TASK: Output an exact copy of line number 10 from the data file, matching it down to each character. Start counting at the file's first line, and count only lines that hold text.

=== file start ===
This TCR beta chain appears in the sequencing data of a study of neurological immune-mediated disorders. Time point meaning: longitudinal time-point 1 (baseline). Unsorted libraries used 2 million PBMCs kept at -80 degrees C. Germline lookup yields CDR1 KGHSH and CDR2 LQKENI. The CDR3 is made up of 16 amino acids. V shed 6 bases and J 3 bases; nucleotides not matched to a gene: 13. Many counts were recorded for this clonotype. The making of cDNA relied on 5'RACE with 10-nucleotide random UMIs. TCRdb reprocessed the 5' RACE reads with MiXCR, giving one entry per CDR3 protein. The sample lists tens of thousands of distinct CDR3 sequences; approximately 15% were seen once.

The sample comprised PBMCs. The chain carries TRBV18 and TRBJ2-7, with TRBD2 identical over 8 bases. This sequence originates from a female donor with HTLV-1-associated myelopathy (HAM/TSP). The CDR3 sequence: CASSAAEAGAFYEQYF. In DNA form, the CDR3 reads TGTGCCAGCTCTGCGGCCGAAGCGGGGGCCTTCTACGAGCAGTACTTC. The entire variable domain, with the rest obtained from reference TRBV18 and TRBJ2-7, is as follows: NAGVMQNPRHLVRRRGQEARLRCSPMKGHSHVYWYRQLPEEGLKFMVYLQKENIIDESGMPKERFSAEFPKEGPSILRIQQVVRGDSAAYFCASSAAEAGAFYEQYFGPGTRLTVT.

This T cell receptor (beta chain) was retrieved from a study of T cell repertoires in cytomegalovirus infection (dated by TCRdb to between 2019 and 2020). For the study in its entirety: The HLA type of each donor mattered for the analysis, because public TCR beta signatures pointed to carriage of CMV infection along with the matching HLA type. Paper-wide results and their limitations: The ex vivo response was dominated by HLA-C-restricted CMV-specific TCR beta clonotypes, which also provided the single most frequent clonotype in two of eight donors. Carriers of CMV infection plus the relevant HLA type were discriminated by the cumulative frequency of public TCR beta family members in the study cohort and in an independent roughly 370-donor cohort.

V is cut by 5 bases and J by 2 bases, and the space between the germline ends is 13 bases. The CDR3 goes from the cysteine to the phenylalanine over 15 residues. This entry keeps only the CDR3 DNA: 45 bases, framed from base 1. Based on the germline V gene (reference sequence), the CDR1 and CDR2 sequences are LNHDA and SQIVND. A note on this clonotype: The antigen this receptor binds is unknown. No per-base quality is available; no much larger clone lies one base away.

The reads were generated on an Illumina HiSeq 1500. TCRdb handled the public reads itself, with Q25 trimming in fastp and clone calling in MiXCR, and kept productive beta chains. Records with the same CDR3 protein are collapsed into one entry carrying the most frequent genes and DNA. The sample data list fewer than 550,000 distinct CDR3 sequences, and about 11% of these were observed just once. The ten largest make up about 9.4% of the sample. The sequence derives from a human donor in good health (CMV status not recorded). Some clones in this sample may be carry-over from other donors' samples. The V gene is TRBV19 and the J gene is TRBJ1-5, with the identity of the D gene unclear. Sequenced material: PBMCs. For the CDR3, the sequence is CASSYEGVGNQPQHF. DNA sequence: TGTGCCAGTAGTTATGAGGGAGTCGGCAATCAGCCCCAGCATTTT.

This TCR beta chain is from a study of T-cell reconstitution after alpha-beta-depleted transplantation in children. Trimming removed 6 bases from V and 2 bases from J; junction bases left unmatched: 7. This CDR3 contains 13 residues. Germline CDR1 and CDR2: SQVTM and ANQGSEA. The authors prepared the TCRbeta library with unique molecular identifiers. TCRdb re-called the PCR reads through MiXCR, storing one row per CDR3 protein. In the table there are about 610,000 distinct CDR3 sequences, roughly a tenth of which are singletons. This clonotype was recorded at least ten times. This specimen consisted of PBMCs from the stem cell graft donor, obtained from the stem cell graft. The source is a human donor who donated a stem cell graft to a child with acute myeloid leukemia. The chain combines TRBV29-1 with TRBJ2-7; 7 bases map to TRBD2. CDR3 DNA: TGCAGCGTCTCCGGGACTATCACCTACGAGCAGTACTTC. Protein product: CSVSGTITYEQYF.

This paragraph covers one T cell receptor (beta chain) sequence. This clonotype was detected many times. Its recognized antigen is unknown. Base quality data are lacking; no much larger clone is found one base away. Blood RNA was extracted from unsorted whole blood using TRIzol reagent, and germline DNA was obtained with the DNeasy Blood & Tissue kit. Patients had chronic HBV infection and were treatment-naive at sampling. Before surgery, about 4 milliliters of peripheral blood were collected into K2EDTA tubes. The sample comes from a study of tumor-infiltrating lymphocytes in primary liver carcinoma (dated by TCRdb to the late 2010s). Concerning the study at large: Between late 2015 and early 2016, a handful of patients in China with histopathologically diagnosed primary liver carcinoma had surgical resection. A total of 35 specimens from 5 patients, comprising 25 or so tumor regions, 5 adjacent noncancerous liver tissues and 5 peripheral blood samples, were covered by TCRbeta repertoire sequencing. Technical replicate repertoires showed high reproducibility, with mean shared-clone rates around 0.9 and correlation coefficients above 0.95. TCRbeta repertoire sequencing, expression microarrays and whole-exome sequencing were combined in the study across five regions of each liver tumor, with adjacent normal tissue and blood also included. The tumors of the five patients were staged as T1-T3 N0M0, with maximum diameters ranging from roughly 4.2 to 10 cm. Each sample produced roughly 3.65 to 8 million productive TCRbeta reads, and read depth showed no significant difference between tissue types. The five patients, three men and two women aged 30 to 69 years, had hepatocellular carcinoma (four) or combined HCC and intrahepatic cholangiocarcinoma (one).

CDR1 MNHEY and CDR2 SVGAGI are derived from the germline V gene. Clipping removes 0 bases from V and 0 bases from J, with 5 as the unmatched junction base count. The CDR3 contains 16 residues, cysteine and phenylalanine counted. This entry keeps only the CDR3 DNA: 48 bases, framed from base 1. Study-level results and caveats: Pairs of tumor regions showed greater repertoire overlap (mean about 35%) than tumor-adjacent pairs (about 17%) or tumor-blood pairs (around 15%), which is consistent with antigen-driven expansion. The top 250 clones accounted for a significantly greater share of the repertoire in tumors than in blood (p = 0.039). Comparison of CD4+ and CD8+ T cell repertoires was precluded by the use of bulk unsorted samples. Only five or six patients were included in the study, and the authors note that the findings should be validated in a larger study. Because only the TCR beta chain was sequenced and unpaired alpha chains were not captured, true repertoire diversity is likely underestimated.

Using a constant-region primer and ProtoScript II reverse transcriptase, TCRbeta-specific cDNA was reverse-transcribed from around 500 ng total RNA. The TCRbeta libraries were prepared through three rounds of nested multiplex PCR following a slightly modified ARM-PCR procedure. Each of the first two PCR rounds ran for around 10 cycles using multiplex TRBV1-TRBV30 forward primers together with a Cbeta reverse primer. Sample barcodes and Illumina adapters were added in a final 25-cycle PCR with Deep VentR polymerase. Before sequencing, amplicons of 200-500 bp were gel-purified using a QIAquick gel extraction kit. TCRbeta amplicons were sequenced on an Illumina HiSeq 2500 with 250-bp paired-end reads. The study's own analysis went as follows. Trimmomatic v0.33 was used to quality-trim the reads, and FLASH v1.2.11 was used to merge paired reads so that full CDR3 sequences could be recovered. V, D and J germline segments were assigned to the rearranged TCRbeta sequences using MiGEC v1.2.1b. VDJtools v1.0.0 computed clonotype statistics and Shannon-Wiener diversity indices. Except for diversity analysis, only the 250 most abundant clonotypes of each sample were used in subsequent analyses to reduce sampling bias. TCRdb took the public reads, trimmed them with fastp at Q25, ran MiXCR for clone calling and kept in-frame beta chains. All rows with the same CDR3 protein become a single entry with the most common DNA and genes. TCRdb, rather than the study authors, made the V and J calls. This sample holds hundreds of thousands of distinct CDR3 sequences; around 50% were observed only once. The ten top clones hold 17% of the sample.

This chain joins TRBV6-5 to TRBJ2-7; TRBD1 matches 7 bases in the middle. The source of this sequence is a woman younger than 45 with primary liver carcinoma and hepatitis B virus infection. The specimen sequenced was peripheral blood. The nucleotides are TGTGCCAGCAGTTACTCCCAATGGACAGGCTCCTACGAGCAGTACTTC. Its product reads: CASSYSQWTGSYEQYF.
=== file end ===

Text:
This chain joins TRBV6-5 to TRBJ2-7; TRBD1 matches 7 bases in the middle. The source of this sequence is a woman younger than 45 with primary liver carcinoma and hepatitis B virus infection. The specimen sequenced was peripheral blood. The nucleotides are TGTGCCAGCAGTTACTCCCAATGGACAGGCTCCTACGAGCAGTACTTC. Its product reads: CASSYSQWTGSYEQYF.